12 oz of bacon – cooked until crisp. (Reserve a few tablespoons of bacon drippings).

1/2 cup of chopped onion – saute in bacon drippings

6-8 oz of soft mozzarella, shredded or cubed

1 large tomato, sliced thin (Note, I didn’t have large, beautiful tomatoes from the garden so I used cherry tomatoes which worked fine)

A few leaves of basil, cut into thin strips

Crumble the bacon into pie shell. Layer it with the onions and mozzarella; add tomato and basil.

Mix together:

1 cup of milk, 4 eggs, salt, pepper and a few teaspoons of freshly chopped oregano. Pour over ingredients in pie shell.

Bake at 350 degrees for 55-60 minutes. Allow to cool slightly, then slice and enjoy. 

 

Tomato Bacon Tart - Mine - Lynne Cobb

 

 

Thank you Lynne, for sharing your recipe! My family loved it. It was the perfect meal with a nice salad on the side. The leftovers were great for breakfast too!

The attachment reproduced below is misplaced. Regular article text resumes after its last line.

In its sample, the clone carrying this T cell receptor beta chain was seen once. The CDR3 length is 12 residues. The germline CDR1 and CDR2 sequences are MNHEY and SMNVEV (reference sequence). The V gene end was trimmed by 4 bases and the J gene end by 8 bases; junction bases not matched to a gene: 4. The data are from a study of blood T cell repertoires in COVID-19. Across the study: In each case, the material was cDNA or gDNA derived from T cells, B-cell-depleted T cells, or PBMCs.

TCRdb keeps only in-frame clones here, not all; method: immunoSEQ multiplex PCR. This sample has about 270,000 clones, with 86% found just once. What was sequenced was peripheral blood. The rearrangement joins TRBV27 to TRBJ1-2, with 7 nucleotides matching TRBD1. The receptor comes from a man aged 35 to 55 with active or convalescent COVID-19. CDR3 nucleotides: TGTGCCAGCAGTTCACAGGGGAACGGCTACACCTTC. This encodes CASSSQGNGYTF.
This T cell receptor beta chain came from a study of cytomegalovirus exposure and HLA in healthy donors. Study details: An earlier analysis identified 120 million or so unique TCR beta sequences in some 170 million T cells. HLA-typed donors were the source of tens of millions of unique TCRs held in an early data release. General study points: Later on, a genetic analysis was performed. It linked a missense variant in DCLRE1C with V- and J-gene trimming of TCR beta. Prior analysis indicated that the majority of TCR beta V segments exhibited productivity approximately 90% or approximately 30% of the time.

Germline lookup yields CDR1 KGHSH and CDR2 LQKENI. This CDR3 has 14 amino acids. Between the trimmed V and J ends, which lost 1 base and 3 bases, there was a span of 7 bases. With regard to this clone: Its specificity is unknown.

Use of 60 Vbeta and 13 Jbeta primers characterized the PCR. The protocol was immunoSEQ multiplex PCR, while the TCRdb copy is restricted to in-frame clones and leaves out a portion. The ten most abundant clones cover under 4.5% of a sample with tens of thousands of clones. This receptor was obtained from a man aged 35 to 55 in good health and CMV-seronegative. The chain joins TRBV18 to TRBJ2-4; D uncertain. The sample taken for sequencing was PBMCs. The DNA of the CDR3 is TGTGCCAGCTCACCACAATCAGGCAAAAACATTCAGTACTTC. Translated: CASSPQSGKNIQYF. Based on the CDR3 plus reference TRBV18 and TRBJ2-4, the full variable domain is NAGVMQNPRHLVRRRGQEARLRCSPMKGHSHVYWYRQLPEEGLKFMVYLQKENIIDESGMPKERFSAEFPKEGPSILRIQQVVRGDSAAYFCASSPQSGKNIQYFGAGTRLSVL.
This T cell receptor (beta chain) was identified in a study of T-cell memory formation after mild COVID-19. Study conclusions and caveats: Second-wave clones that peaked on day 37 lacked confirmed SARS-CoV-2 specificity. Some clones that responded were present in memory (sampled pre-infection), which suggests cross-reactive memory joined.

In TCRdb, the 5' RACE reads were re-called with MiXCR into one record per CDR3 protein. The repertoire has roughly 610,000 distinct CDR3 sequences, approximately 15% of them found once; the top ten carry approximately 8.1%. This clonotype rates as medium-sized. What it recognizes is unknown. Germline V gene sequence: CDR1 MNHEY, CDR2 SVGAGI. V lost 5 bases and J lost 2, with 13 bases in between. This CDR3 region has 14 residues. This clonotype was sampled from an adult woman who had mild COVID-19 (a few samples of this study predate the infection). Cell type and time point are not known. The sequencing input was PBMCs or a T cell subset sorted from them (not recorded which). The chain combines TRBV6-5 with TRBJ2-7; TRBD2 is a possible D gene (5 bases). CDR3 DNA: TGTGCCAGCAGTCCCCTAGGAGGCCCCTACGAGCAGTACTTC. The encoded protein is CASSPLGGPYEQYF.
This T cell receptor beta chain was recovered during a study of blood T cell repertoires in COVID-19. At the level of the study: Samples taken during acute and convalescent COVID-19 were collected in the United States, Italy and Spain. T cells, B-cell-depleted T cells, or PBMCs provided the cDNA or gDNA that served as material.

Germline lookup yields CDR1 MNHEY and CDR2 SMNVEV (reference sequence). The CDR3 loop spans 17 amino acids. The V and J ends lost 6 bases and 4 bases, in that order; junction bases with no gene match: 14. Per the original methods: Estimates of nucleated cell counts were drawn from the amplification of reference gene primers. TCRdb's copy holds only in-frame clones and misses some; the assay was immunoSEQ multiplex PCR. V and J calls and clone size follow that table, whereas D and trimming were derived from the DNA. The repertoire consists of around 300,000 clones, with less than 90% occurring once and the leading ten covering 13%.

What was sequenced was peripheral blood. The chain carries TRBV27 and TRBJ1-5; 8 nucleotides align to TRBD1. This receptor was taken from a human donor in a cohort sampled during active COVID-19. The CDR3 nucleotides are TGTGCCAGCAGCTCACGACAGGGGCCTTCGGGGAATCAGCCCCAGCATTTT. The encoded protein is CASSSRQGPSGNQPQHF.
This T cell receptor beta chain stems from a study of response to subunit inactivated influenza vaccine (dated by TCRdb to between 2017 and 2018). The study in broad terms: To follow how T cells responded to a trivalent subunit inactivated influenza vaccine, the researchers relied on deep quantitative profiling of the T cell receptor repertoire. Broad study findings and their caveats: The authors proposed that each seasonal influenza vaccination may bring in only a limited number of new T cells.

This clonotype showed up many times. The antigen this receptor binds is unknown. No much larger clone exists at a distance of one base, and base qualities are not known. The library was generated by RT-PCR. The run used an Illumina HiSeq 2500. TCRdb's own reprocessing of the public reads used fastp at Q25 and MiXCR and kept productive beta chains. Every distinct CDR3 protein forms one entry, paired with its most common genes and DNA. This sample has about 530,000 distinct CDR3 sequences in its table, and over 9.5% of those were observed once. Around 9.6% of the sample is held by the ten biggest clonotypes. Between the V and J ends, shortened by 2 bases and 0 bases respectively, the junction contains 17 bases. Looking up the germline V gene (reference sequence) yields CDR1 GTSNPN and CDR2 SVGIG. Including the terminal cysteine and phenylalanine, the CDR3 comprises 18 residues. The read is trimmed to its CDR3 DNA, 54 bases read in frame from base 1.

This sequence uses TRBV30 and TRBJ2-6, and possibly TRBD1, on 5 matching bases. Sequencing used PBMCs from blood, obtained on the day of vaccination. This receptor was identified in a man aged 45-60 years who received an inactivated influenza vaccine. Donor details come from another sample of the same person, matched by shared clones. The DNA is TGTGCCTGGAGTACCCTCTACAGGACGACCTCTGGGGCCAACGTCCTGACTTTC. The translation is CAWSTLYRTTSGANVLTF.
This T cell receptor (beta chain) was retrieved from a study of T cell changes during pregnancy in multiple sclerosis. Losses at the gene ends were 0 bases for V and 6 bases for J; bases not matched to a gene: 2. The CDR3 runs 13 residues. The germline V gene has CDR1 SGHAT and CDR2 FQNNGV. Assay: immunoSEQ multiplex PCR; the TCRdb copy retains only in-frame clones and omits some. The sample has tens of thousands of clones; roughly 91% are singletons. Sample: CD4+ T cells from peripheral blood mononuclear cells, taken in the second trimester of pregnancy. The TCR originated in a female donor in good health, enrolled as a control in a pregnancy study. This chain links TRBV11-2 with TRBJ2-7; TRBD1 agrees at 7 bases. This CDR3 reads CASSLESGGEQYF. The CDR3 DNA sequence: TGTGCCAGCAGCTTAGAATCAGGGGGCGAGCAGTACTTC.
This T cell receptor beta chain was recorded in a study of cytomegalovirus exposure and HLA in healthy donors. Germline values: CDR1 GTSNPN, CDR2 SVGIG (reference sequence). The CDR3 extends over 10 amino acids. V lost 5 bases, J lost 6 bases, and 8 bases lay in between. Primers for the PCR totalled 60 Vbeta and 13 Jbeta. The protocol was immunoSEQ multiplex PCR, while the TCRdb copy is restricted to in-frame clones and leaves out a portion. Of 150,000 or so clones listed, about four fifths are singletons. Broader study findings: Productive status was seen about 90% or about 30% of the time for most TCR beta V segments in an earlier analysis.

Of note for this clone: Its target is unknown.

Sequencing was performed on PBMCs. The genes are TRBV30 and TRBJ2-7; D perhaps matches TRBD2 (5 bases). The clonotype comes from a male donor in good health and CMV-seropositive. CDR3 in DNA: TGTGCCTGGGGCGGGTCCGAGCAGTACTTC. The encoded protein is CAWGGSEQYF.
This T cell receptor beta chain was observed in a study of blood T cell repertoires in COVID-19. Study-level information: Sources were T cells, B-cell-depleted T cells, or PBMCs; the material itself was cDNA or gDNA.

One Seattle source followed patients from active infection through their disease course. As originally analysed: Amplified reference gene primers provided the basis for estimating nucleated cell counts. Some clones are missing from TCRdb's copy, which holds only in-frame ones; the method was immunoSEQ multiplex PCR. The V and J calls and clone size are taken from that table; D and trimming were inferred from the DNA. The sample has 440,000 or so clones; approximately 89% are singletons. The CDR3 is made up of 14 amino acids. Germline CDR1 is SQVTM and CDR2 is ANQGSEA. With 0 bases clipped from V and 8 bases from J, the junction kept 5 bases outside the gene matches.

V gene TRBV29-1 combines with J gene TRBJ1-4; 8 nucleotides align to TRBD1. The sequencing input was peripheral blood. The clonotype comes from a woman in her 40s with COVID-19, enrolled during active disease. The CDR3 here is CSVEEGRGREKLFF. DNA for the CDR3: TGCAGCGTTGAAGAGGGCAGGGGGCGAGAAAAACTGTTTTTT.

Big Batch Bolognese

My first taste of meat sauce for pasta came as a child when my Mom would use a name-brand seasoning packet which shall go nameless here. It was delicious but full of processed stuff. When I had a family of my own, I tried to recreate those flavors without all that processed stuff and came pretty darned close. Then, a while back, I was invited to dinner at a fancy restaurant in town where they made a fantastic bolognese sauce with pork, Italian sausage, beef and a touch of red wine. It was divine! So, I set about figuring out how to make THAT at home as well, feeling like I was graduating a bit from that first attempt at sauce.